"We just felt that [the] soils needed to be taken out of the Arctic environment because of the ability of PCBs to get into the food chain," said Scott Mitchell, regional manager of the Department of Indian and Northern Affairs' Arctic Environmental Strategy.
Soil with the lowest level of contamination was buried in an on-site landfill built last year.
Workers also spent last summer removing asbestos from buildings and debris scattered around the site. Asbestos was commonly used to insulate buildings and pipes, but has since been discovered to cause respiratory damage if its particles are inhaled. The asbestos was sealed in bags and buried in the on-site landfill.
Although it's become an ugly environmental hazard over the years, Upper Base played a vital role in defending North America from a nuclear attack during the Cold War. The base was part of a network of military installations intended to provide warning of a Soviet air strike coming from over the North Pole.
But new technology introduced during the arms race, like military satellites and intercontinental ballistic missiles, rendered the radar bases obsolete and Upper Base was abandoned by the U.S. Air Force in the 1974.
The Arctic Environmental Strategy was started in 1991 by the federal government. The strategy's "Action on Waste" component was established in part to pay for the clean-up of polluted sites and other waste problems across the Canadian Arctic.
Action on Waste has provided close to $6 million for the clean-up in Iqaluit, Mitchell said. In addition to funding the job at Upper Base, the program also provided money to shred more than 100,000 steel drums that have piled up at the municipality's North 40 dump site over the years.
North 40 clean-up
Workers shredded about a third of that amount last year, the contractor in charge of the job this year hopes to shred the remaining 70,000.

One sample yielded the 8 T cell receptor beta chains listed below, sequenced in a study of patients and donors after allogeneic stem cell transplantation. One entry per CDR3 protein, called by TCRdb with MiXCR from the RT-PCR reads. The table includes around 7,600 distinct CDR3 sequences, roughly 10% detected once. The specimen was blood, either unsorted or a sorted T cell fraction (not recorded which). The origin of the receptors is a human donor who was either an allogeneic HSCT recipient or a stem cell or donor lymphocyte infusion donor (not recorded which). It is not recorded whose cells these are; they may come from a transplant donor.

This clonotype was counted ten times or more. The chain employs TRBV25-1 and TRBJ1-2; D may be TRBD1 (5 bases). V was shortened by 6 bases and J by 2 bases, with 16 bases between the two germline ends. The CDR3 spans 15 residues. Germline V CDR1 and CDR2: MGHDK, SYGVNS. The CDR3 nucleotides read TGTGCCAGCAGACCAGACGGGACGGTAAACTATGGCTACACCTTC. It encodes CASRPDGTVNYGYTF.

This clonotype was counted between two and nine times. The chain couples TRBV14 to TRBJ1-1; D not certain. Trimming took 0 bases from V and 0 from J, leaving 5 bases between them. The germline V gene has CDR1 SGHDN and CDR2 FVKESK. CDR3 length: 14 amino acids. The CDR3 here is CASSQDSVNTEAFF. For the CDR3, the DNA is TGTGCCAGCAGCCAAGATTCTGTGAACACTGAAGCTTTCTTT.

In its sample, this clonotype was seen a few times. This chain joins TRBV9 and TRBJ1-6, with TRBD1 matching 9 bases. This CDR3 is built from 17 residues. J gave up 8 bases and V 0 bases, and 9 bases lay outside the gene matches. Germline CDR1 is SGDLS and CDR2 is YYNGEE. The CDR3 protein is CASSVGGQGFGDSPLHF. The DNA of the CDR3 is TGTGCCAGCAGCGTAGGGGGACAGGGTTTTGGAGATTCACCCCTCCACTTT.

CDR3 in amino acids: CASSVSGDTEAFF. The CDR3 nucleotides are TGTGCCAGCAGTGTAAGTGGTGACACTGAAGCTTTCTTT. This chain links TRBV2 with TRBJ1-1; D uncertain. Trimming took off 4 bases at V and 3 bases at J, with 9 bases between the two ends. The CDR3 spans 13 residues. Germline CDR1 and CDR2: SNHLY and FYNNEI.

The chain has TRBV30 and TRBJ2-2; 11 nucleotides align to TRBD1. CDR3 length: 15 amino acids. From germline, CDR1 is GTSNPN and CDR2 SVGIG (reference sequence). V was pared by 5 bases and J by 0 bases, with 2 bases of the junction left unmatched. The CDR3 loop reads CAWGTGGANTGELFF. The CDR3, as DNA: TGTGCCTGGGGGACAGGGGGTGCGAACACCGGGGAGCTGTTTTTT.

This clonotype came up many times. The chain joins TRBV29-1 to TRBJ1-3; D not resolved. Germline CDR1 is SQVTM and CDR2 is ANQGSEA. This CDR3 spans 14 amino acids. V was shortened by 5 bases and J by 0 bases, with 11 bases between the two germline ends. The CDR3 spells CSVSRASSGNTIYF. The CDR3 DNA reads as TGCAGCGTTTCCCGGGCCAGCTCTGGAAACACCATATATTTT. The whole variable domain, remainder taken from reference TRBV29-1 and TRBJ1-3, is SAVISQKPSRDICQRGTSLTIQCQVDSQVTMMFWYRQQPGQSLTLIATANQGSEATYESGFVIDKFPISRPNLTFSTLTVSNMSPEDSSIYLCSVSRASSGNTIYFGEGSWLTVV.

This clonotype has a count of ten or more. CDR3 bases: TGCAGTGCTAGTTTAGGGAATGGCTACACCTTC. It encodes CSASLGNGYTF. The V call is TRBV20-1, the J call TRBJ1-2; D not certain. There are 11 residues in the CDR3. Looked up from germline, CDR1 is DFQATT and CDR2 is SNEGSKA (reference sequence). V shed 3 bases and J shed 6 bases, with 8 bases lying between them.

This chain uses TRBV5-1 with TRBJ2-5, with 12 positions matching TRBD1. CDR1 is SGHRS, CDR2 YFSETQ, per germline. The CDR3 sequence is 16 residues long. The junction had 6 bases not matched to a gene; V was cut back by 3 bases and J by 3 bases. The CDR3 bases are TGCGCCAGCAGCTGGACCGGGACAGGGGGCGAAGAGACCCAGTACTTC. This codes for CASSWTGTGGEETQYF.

Twenty-two local employees are working 10-hour shifts to finish the job, said Gary Vaillancourt, whose Yellowknife-based company has been contracted by the town to do the job.
The workers are using a $600,000 shredder to reduce the barrels to about 10 per cent of their original volume.
Nicknamed "Mikey," the shredder is on loan from the Department of Indian and Northern Affairs. A second shredder will arrive by sealift later this month.
The town will instead use the shredded barrels as fill in a parking lot that's being constructed at the municipal public works garage.
"We've been having more and more difficulty finding gravel, so there's a definite advantage to using this material instead," Brown said.Back to Nunatsiaq News
JASON van RASSEL
IQALUIT-After a month-long controversy, Iqaluit town council this week approved a local company's bid to develop a prime lot in Iqaluit's downtown area.
But in approving the proposal made by Tumiit Development Corporation, council first rejected a recommendation by the town's development committee that the lot be awarded to Sivulliik Development Corporation of Iqaluit.
Both bids involved members of Iqaluit town council.
Coun. Natsiq Kango is the chairwoman of the winning company, Tumiit Development Corporation. Kango declared herself in a conflict of interest earlier in the meeting and was not in the council chamber for the discussions or the votes.
Coun. Kenn Harper is one of nine owners of Grinnell Properties Ltd. In turn, Grinnell Properties owns 49 per cent of the Sivuliik Development Corporation. The remaining 51 per cent of Sivuliik's ownership is split among 16 Inuit shareholders.
Harper was in Toronto on business and was not at Tuesday night's meeting.
The two companies, along with the Toonoonik Co-op of Pond Inlet submitted proposals for developing the town's Kativik lot, located between Aakaluk Daycare and the Kamotiq Inn.
At its meeting on August 7, the town's development committee debated the Tumiit and the Sivuliik bids (the town's administration disqualified the Toonoonik Co-op's proposal last month) and recommended that council approve Sivuliik's proposal.
But when Coun. Bryan Hellwig, who is a member of the development committee, tabled the recommendation at Tuesday night's meeting, he added that he would be voting against it.
Sivuliik's proposal, which included 14 apartment units, was poorly suited for an area of town that already has too many apartment buildings, Hellwig said.
Instead, council should be trying to attract small businesses to the central part of town, he said, adding that Tumiit's proposal better meets that aim.
"How can we get small businesses into our downtown core. . . when it's being eaten up by apartment building developments?" he said.
More isn't better: Hellwig
Sivuliik proposed constructing a three-storey building with apartment units occupying the top two floors and commercial space occupying the bottom floor. Sivuliik said it planned to demolish the old Kativik building that presently sits on the lot, and offered to first buy the building from the town for $42,888.